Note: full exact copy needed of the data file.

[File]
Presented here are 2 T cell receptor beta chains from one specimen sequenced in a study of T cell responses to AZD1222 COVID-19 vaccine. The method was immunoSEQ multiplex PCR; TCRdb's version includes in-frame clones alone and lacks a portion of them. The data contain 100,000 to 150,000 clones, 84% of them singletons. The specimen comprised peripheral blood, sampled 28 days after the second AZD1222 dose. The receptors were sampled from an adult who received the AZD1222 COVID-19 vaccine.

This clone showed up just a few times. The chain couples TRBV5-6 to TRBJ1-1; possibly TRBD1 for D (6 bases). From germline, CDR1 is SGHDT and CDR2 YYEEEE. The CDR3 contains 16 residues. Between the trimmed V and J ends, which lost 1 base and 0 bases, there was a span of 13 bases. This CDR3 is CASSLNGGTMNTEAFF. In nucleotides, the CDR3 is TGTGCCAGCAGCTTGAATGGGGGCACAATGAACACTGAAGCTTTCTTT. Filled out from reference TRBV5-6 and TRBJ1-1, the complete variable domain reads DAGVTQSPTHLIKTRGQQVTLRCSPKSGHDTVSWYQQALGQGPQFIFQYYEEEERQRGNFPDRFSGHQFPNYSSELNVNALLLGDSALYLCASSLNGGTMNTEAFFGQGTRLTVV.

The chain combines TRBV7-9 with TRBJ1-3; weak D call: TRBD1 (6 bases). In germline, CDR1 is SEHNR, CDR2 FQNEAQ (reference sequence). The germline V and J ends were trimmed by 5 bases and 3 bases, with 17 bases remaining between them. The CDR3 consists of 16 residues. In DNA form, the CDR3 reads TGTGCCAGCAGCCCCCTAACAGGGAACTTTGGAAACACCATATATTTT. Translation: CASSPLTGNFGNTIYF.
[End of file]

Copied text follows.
Presented here are 2 T cell receptor beta chains from one specimen sequenced in a study of T cell responses to AZD1222 COVID-19 vaccine. The method was immunoSEQ multiplex PCR; TCRdb's version includes in-frame clones alone and lacks a portion of them. The data contain 100,000 to 150,000 clones, 84% of them singletons. The specimen comprised peripheral blood, sampled 28 days after the second AZD1222 dose. The receptors were sampled from an adult who received the AZD1222 COVID-19 vaccine.

This clone showed up just a few times. The chain couples TRBV5-6 to TRBJ1-1; possibly TRBD1 for D (6 bases). From germline, CDR1 is SGHDT and CDR2 YYEEEE. The CDR3 contains 16 residues. Between the trimmed V and J ends, which lost 1 base and 0 bases, there was a span of 13 bases. This CDR3 is CASSLNGGTMNTEAFF. In nucleotides, the CDR3 is TGTGCCAGCAGCTTGAATGGGGGCACAATGAACACTGAAGCTTTCTTT. Filled out from reference TRBV5-6 and TRBJ1-1, the complete variable domain reads DAGVTQSPTHLIKTRGQQVTLRCSPKSGHDTVSWYQQALGQGPQFIFQYYEEEERQRGNFPDRFSGHQFPNYSSELNVNALLLGDSALYLCASSLNGGTMNTEAFFGQGTRLTVV.

The chain combines TRBV7-9 with TRBJ1-3; weak D call: TRBD1 (6 bases). In germline, CDR1 is SEHNR, CDR2 FQNEAQ (reference sequence). The germline V and J ends were trimmed by 5 bases and 3 bases, with 17 bases remaining between them. The CDR3 consists of 16 residues. In DNA form, the CDR3 reads TGTGCCAGCAGCCCCCTAACAGGGAACTTTGGAAACACCATATATTTT. Translation: CASSPLTGNFGNTIYF.